Praslin, the second-largest island in Seychelles, has around 6,500 inhabitants, yet it is only 7 miles long and 2½ miles wide. Coral reefs surrounding the island teem with tropical life, including an amazing 900 species of fish.

Our group stayed four nights at the Palm Beach Hotel. This two-story colonial-style hotel is located directly on the beach, facing the sea and the bay of Grand Anse.

The highlight of our stay on Praslin was a 2-hour scenic walk through a UNESCO World Heritage Site, the Vallée de Mai Nature Preserve. This primeval palm forest contains the endemic coco de mer palm, which produces the largest nut in the world, plus vanilla orchids, a variety of lizards and some of Earth’s rarest birds.

La Digue

Our last island hop was a half-hour sail on an interisland schooner to sleepy La Digue. After arriving on the island, we transferred by oxcart to our 4-day accommodation, the fabulous Château St. Cloud.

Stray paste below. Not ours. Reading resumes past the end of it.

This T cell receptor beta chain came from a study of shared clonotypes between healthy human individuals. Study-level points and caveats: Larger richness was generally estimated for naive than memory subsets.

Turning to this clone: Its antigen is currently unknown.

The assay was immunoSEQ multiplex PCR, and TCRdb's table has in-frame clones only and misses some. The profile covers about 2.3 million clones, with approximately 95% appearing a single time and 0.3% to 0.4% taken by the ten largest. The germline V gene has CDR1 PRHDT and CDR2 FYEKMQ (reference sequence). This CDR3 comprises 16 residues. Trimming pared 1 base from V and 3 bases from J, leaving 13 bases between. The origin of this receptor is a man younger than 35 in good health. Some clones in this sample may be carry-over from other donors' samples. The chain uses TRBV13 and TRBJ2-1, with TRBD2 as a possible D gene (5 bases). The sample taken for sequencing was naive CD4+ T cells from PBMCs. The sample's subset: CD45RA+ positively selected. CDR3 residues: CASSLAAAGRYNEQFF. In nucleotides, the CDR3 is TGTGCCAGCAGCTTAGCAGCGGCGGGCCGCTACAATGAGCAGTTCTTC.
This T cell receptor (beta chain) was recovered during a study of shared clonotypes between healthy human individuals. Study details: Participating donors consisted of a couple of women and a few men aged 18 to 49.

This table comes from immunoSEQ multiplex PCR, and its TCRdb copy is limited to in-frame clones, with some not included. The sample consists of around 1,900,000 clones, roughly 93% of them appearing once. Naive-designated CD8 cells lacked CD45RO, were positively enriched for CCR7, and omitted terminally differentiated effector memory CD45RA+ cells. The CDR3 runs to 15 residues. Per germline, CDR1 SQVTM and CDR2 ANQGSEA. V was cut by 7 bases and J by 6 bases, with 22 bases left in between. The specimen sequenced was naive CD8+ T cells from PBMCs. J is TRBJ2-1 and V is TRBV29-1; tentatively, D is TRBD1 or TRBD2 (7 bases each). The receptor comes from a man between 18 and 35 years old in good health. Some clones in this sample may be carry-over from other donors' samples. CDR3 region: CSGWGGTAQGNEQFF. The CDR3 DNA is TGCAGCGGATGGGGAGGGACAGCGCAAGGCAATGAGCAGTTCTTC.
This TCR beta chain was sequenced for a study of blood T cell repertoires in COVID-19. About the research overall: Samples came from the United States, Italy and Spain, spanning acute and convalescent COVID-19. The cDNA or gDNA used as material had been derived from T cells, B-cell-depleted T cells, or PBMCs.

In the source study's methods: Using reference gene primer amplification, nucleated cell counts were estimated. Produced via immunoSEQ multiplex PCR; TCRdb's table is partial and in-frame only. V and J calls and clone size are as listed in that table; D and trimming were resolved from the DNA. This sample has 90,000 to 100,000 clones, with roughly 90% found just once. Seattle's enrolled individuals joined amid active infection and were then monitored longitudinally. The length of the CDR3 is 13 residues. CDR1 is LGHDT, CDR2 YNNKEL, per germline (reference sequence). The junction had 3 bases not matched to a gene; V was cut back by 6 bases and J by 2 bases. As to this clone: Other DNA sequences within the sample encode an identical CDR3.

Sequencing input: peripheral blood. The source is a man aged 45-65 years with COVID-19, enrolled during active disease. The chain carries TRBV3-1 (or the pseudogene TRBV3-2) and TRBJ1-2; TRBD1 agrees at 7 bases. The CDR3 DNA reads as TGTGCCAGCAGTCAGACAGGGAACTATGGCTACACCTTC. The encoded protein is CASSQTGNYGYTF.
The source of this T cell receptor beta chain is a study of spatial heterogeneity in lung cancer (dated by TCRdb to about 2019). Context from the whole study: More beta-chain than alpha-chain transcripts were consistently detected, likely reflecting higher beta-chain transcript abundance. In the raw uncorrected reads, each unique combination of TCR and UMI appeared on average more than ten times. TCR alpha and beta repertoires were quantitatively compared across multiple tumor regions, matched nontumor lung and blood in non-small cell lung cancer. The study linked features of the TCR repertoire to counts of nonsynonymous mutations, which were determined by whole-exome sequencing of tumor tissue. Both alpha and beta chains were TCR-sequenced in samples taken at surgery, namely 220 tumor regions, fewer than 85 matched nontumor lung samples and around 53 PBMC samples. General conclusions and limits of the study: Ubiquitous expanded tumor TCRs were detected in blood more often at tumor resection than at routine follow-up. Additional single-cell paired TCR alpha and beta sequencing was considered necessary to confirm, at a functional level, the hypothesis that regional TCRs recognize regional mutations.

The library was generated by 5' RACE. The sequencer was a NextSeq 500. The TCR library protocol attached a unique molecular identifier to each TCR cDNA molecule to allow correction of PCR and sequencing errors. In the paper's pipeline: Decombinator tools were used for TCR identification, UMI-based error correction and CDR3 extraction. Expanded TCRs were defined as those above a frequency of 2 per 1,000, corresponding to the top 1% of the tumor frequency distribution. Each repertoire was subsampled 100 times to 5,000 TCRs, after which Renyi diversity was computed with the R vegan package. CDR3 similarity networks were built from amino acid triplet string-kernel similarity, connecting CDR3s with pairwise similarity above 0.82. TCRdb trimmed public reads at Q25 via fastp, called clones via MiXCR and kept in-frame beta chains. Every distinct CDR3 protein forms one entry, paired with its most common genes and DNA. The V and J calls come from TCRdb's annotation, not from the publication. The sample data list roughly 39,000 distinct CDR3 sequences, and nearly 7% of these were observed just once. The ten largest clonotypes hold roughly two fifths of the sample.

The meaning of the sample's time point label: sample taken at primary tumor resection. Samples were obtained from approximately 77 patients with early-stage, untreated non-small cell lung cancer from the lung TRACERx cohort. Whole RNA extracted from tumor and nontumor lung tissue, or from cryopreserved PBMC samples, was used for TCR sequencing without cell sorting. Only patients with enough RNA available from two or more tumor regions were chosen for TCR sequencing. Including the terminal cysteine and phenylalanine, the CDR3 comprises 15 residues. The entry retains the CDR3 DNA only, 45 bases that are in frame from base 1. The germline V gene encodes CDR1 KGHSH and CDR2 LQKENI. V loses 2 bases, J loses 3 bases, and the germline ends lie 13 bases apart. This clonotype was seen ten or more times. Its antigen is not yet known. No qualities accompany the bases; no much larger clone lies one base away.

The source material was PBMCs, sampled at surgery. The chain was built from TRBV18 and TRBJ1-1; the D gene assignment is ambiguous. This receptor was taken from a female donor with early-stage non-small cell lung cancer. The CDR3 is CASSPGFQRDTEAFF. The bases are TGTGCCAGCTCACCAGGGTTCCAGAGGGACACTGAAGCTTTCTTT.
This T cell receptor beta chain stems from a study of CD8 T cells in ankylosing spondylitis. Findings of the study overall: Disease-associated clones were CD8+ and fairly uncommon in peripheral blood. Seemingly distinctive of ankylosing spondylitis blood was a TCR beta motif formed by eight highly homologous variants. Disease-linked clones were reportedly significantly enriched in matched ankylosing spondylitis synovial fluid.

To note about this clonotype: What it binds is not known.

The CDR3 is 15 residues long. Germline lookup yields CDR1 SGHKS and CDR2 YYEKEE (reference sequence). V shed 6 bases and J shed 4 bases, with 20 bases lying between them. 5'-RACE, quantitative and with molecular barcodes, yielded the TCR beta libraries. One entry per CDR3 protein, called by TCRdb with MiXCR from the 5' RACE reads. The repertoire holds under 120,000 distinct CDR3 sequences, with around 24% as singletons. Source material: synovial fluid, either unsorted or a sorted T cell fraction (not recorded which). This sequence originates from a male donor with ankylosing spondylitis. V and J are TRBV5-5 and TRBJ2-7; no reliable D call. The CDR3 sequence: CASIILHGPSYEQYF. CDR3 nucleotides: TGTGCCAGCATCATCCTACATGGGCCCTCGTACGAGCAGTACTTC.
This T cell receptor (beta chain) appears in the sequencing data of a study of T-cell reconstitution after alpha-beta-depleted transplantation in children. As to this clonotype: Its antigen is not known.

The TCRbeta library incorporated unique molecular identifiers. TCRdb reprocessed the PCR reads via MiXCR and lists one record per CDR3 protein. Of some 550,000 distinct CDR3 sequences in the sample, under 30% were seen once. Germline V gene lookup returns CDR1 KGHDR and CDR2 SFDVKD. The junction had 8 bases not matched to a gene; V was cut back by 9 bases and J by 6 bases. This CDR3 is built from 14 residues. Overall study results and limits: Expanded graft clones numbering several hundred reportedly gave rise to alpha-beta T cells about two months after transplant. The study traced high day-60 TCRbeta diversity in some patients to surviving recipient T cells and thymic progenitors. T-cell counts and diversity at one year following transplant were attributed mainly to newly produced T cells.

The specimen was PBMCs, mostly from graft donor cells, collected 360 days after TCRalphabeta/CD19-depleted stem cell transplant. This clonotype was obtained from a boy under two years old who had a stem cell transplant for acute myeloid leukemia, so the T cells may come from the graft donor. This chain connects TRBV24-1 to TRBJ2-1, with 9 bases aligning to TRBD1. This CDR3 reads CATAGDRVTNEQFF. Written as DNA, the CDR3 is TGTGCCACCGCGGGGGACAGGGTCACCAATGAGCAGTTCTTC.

La Digue is the epitome of tropical charm, with its old plantation houses, pirate graves and miles of stunning beaches featuring massive, strangely eroded granite boulders.

One morning, Sultanne led us on a walking tour of the island. The easy hike took us to the working coconut plantation of L’Union Estate. We visited a magnificent plantation house, an old coconut-oil mill (still operated by a woman and her ox) and a copra (coconut meat) dryer. A special treat was a giant tortoise enclosure that sheltered a number of these slow-moving animals that can live up to 150 years.

Tour details